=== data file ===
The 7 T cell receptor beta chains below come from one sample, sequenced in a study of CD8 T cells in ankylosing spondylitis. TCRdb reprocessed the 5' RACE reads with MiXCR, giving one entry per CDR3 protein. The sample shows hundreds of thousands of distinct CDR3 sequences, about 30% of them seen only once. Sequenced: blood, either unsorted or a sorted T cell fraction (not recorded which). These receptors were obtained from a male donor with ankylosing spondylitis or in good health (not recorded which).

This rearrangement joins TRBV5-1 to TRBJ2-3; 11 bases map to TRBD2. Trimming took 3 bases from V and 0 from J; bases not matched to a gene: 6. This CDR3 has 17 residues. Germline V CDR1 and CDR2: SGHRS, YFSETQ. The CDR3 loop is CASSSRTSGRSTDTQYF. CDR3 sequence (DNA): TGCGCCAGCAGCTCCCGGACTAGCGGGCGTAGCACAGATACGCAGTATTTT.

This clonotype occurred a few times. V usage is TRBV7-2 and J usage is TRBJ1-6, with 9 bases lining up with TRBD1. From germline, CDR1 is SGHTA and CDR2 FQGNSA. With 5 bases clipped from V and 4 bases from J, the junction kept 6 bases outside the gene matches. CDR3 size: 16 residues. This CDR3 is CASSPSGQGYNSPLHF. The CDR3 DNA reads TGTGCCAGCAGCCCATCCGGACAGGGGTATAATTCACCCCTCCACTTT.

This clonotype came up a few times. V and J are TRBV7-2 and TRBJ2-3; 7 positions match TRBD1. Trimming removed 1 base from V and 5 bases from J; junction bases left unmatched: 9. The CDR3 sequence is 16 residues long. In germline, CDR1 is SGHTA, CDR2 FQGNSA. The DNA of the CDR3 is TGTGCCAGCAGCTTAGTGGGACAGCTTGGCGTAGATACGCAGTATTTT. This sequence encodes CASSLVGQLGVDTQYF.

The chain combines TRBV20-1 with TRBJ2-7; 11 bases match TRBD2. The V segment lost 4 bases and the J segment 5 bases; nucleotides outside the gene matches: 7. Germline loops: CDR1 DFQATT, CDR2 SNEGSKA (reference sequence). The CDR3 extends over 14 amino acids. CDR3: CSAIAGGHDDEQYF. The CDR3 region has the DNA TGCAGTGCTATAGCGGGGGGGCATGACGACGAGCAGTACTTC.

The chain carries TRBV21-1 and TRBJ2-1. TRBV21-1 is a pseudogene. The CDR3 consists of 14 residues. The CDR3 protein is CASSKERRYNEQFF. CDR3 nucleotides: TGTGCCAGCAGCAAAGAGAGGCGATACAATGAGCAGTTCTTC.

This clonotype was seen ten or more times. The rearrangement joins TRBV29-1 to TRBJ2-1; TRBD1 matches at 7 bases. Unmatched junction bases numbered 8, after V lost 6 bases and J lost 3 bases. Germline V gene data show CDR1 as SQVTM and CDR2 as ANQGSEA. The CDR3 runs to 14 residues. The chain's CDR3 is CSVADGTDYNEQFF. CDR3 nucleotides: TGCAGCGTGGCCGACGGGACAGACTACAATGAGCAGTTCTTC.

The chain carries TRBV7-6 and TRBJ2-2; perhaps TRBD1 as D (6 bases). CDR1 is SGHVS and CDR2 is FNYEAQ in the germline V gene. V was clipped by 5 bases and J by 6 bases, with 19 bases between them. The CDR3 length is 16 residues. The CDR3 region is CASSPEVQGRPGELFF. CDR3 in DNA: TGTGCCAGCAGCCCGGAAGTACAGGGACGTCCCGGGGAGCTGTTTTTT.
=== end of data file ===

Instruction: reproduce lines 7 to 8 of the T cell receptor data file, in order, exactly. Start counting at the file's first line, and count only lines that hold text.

This clonotype was seen ten or more times. The rearrangement joins TRBV29-1 to TRBJ2-1; TRBD1 matches at 7 bases. Unmatched junction bases numbered 8, after V lost 6 bases and J lost 3 bases. Germline V gene data show CDR1 as SQVTM and CDR2 as ANQGSEA. The CDR3 runs to 14 residues. The chain's CDR3 is CSVADGTDYNEQFF. CDR3 nucleotides: TGCAGCGTGGCCGACGGGACAGACTACAATGAGCAGTTCTTC.

The chain carries TRBV7-6 and TRBJ2-2; perhaps TRBD1 as D (6 bases). CDR1 is SGHVS and CDR2 is FNYEAQ in the germline V gene. V was clipped by 5 bases and J by 6 bases, with 19 bases between them. The CDR3 length is 16 residues. The CDR3 region is CASSPEVQGRPGELFF. CDR3 in DNA: TGTGCCAGCAGCCCGGAAGTACAGGGACGTCCCGGGGAGCTGTTTTTT.